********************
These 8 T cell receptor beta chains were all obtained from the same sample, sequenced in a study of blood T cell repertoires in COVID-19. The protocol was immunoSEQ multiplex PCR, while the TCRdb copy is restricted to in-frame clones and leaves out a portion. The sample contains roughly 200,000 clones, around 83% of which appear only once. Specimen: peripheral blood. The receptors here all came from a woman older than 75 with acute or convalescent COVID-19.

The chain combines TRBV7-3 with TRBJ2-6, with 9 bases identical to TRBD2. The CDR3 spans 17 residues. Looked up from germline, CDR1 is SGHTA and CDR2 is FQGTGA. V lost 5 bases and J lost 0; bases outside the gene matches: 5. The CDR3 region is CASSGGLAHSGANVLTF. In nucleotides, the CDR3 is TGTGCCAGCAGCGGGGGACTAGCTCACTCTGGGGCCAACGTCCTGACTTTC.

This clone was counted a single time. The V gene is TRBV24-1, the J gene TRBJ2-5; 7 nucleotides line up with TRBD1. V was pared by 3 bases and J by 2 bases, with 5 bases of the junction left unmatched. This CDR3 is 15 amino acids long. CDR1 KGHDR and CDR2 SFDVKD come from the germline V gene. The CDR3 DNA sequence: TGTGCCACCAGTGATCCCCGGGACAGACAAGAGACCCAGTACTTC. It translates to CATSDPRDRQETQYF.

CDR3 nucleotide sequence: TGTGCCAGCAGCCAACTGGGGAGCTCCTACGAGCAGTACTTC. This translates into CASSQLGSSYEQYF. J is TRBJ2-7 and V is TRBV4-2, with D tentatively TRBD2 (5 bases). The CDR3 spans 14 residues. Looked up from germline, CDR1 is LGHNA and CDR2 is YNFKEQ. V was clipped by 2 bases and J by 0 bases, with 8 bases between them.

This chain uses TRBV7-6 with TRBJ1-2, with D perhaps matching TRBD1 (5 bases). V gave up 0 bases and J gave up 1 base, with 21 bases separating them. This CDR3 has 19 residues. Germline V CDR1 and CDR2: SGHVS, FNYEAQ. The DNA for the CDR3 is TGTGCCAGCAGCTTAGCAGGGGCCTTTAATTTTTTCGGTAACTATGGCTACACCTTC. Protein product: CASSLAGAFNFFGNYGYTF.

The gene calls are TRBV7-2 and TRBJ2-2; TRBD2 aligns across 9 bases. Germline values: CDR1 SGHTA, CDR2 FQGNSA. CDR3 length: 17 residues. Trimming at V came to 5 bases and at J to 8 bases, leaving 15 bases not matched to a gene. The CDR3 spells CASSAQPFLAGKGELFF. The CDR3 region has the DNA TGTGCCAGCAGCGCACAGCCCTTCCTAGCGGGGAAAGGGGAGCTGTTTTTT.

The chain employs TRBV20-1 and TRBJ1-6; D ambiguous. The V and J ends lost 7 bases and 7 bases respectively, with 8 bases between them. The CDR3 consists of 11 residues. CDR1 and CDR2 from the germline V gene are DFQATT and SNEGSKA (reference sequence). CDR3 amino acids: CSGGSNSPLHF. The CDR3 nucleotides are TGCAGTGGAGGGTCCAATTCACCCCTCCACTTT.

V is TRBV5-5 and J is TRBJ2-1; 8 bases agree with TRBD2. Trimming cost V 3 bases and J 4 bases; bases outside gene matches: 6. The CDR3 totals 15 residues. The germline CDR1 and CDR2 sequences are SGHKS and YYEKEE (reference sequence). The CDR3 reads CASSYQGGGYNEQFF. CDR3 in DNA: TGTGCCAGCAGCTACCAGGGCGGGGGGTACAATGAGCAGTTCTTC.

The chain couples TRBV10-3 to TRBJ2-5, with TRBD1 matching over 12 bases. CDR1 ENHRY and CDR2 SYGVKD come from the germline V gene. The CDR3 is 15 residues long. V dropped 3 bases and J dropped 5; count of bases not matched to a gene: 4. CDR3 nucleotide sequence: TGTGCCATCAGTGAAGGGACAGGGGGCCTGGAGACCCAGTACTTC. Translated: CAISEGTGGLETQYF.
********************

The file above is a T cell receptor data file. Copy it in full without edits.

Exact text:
These 8 T cell receptor beta chains were all obtained from the same sample, sequenced in a study of blood T cell repertoires in COVID-19. The protocol was immunoSEQ multiplex PCR, while the TCRdb copy is restricted to in-frame clones and leaves out a portion. The sample contains roughly 200,000 clones, around 83% of which appear only once. Specimen: peripheral blood. The receptors here all came from a woman older than 75 with acute or convalescent COVID-19.

The chain combines TRBV7-3 with TRBJ2-6, with 9 bases identical to TRBD2. The CDR3 spans 17 residues. Looked up from germline, CDR1 is SGHTA and CDR2 is FQGTGA. V lost 5 bases and J lost 0; bases outside the gene matches: 5. The CDR3 region is CASSGGLAHSGANVLTF. In nucleotides, the CDR3 is TGTGCCAGCAGCGGGGGACTAGCTCACTCTGGGGCCAACGTCCTGACTTTC.

This clone was counted a single time. The V gene is TRBV24-1, the J gene TRBJ2-5; 7 nucleotides line up with TRBD1. V was pared by 3 bases and J by 2 bases, with 5 bases of the junction left unmatched. This CDR3 is 15 amino acids long. CDR1 KGHDR and CDR2 SFDVKD come from the germline V gene. The CDR3 DNA sequence: TGTGCCACCAGTGATCCCCGGGACAGACAAGAGACCCAGTACTTC. It translates to CATSDPRDRQETQYF.

CDR3 nucleotide sequence: TGTGCCAGCAGCCAACTGGGGAGCTCCTACGAGCAGTACTTC. This translates into CASSQLGSSYEQYF. J is TRBJ2-7 and V is TRBV4-2, with D tentatively TRBD2 (5 bases). The CDR3 spans 14 residues. Looked up from germline, CDR1 is LGHNA and CDR2 is YNFKEQ. V was clipped by 2 bases and J by 0 bases, with 8 bases between them.

This chain uses TRBV7-6 with TRBJ1-2, with D perhaps matching TRBD1 (5 bases). V gave up 0 bases and J gave up 1 base, with 21 bases separating them. This CDR3 has 19 residues. Germline V CDR1 and CDR2: SGHVS, FNYEAQ. The DNA for the CDR3 is TGTGCCAGCAGCTTAGCAGGGGCCTTTAATTTTTTCGGTAACTATGGCTACACCTTC. Protein product: CASSLAGAFNFFGNYGYTF.

The gene calls are TRBV7-2 and TRBJ2-2; TRBD2 aligns across 9 bases. Germline values: CDR1 SGHTA, CDR2 FQGNSA. CDR3 length: 17 residues. Trimming at V came to 5 bases and at J to 8 bases, leaving 15 bases not matched to a gene. The CDR3 spells CASSAQPFLAGKGELFF. The CDR3 region has the DNA TGTGCCAGCAGCGCACAGCCCTTCCTAGCGGGGAAAGGGGAGCTGTTTTTT.

The chain employs TRBV20-1 and TRBJ1-6; D ambiguous. The V and J ends lost 7 bases and 7 bases respectively, with 8 bases between them. The CDR3 consists of 11 residues. CDR1 and CDR2 from the germline V gene are DFQATT and SNEGSKA (reference sequence). CDR3 amino acids: CSGGSNSPLHF. The CDR3 nucleotides are TGCAGTGGAGGGTCCAATTCACCCCTCCACTTT.

V is TRBV5-5 and J is TRBJ2-1; 8 bases agree with TRBD2. Trimming cost V 3 bases and J 4 bases; bases outside gene matches: 6. The CDR3 totals 15 residues. The germline CDR1 and CDR2 sequences are SGHKS and YYEKEE (reference sequence). The CDR3 reads CASSYQGGGYNEQFF. CDR3 in DNA: TGTGCCAGCAGCTACCAGGGCGGGGGGTACAATGAGCAGTTCTTC.

The chain couples TRBV10-3 to TRBJ2-5, with TRBD1 matching over 12 bases. CDR1 ENHRY and CDR2 SYGVKD come from the germline V gene. The CDR3 is 15 residues long. V dropped 3 bases and J dropped 5; count of bases not matched to a gene: 4. CDR3 nucleotide sequence: TGTGCCATCAGTGAAGGGACAGGGGGCCTGGAGACCCAGTACTTC. Translated: CAISEGTGGLETQYF.